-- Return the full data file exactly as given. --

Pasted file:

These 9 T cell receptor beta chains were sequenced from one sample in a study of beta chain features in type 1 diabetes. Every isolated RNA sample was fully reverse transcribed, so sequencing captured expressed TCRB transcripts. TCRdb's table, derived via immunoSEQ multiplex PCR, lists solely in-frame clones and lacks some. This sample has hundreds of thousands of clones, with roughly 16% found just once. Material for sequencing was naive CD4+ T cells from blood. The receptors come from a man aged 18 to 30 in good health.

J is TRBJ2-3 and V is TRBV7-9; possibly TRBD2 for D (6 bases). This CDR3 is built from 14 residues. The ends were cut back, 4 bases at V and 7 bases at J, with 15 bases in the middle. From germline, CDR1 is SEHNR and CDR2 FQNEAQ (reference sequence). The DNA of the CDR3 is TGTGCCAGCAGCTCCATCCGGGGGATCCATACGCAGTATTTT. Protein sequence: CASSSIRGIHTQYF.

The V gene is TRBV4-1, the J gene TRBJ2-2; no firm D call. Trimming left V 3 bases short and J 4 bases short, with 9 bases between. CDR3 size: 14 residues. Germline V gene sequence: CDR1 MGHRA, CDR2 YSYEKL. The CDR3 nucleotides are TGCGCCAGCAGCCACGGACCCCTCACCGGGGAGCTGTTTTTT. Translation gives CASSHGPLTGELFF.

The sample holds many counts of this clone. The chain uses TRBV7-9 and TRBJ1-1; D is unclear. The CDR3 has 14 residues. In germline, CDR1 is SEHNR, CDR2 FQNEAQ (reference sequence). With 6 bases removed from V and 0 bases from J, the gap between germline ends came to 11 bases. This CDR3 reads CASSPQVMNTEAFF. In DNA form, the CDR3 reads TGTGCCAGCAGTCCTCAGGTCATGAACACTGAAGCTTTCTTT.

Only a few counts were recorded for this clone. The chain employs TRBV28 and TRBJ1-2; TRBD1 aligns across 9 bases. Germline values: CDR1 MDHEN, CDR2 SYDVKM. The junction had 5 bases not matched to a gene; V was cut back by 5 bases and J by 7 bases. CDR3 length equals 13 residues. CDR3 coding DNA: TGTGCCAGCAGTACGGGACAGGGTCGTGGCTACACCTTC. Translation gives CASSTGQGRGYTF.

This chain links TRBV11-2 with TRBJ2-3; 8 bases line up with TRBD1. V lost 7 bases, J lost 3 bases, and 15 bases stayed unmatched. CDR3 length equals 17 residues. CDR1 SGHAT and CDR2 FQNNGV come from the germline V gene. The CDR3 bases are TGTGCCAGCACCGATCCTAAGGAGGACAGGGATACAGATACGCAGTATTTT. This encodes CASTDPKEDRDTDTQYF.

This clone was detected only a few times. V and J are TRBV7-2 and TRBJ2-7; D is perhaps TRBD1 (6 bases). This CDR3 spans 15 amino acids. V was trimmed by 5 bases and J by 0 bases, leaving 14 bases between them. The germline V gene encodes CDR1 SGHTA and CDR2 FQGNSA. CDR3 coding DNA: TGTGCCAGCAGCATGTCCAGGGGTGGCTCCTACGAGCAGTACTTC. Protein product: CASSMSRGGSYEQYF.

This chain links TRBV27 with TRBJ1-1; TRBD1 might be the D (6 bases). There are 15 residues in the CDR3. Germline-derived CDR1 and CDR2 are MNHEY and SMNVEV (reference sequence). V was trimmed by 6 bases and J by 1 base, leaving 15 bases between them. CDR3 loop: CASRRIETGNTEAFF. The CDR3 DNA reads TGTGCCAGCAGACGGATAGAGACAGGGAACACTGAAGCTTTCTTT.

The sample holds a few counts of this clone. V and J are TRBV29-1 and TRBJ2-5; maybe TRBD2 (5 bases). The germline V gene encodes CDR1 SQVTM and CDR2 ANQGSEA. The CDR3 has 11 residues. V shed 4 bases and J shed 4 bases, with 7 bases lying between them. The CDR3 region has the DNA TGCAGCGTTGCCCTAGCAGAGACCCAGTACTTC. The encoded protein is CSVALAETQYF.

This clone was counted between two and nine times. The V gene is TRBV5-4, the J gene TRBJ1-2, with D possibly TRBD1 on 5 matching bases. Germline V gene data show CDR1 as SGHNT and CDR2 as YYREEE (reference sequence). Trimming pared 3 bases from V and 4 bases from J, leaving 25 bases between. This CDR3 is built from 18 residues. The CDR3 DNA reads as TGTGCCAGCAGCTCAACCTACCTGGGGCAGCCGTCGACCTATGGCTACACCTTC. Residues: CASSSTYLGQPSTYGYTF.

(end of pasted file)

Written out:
These 9 T cell receptor beta chains were sequenced from one sample in a study of beta chain features in type 1 diabetes. Every isolated RNA sample was fully reverse transcribed, so sequencing captured expressed TCRB transcripts. TCRdb's table, derived via immunoSEQ multiplex PCR, lists solely in-frame clones and lacks some. This sample has hundreds of thousands of clones, with roughly 16% found just once. Material for sequencing was naive CD4+ T cells from blood. The receptors come from a man aged 18 to 30 in good health.

J is TRBJ2-3 and V is TRBV7-9; possibly TRBD2 for D (6 bases). This CDR3 is built from 14 residues. The ends were cut back, 4 bases at V and 7 bases at J, with 15 bases in the middle. From germline, CDR1 is SEHNR and CDR2 FQNEAQ (reference sequence). The DNA of the CDR3 is TGTGCCAGCAGCTCCATCCGGGGGATCCATACGCAGTATTTT. Protein sequence: CASSSIRGIHTQYF.

The V gene is TRBV4-1, the J gene TRBJ2-2; no firm D call. Trimming left V 3 bases short and J 4 bases short, with 9 bases between. CDR3 size: 14 residues. Germline V gene sequence: CDR1 MGHRA, CDR2 YSYEKL. The CDR3 nucleotides are TGCGCCAGCAGCCACGGACCCCTCACCGGGGAGCTGTTTTTT. Translation gives CASSHGPLTGELFF.

The sample holds many counts of this clone. The chain uses TRBV7-9 and TRBJ1-1; D is unclear. The CDR3 has 14 residues. In germline, CDR1 is SEHNR, CDR2 FQNEAQ (reference sequence). With 6 bases removed from V and 0 bases from J, the gap between germline ends came to 11 bases. This CDR3 reads CASSPQVMNTEAFF. In DNA form, the CDR3 reads TGTGCCAGCAGTCCTCAGGTCATGAACACTGAAGCTTTCTTT.

Only a few counts were recorded for this clone. The chain employs TRBV28 and TRBJ1-2; TRBD1 aligns across 9 bases. Germline values: CDR1 MDHEN, CDR2 SYDVKM. The junction had 5 bases not matched to a gene; V was cut back by 5 bases and J by 7 bases. CDR3 length equals 13 residues. CDR3 coding DNA: TGTGCCAGCAGTACGGGACAGGGTCGTGGCTACACCTTC. Translation gives CASSTGQGRGYTF.

This chain links TRBV11-2 with TRBJ2-3; 8 bases line up with TRBD1. V lost 7 bases, J lost 3 bases, and 15 bases stayed unmatched. CDR3 length equals 17 residues. CDR1 SGHAT and CDR2 FQNNGV come from the germline V gene. The CDR3 bases are TGTGCCAGCACCGATCCTAAGGAGGACAGGGATACAGATACGCAGTATTTT. This encodes CASTDPKEDRDTDTQYF.

This clone was detected only a few times. V and J are TRBV7-2 and TRBJ2-7; D is perhaps TRBD1 (6 bases). This CDR3 spans 15 amino acids. V was trimmed by 5 bases and J by 0 bases, leaving 14 bases between them. The germline V gene encodes CDR1 SGHTA and CDR2 FQGNSA. CDR3 coding DNA: TGTGCCAGCAGCATGTCCAGGGGTGGCTCCTACGAGCAGTACTTC. Protein product: CASSMSRGGSYEQYF.

This chain links TRBV27 with TRBJ1-1; TRBD1 might be the D (6 bases). There are 15 residues in the CDR3. Germline-derived CDR1 and CDR2 are MNHEY and SMNVEV (reference sequence). V was trimmed by 6 bases and J by 1 base, leaving 15 bases between them. CDR3 loop: CASRRIETGNTEAFF. The CDR3 DNA reads TGTGCCAGCAGACGGATAGAGACAGGGAACACTGAAGCTTTCTTT.

The sample holds a few counts of this clone. V and J are TRBV29-1 and TRBJ2-5; maybe TRBD2 (5 bases). The germline V gene encodes CDR1 SQVTM and CDR2 ANQGSEA. The CDR3 has 11 residues. V shed 4 bases and J shed 4 bases, with 7 bases lying between them. The CDR3 region has the DNA TGCAGCGTTGCCCTAGCAGAGACCCAGTACTTC. The encoded protein is CSVALAETQYF.

This clone was counted between two and nine times. The V gene is TRBV5-4, the J gene TRBJ1-2, with D possibly TRBD1 on 5 matching bases. Germline V gene data show CDR1 as SGHNT and CDR2 as YYREEE (reference sequence). Trimming pared 3 bases from V and 4 bases from J, leaving 25 bases between. This CDR3 is built from 18 residues. The CDR3 DNA reads as TGTGCCAGCAGCTCAACCTACCTGGGGCAGCCGTCGACCTATGGCTACACCTTC. Residues: CASSSTYLGQPSTYGYTF.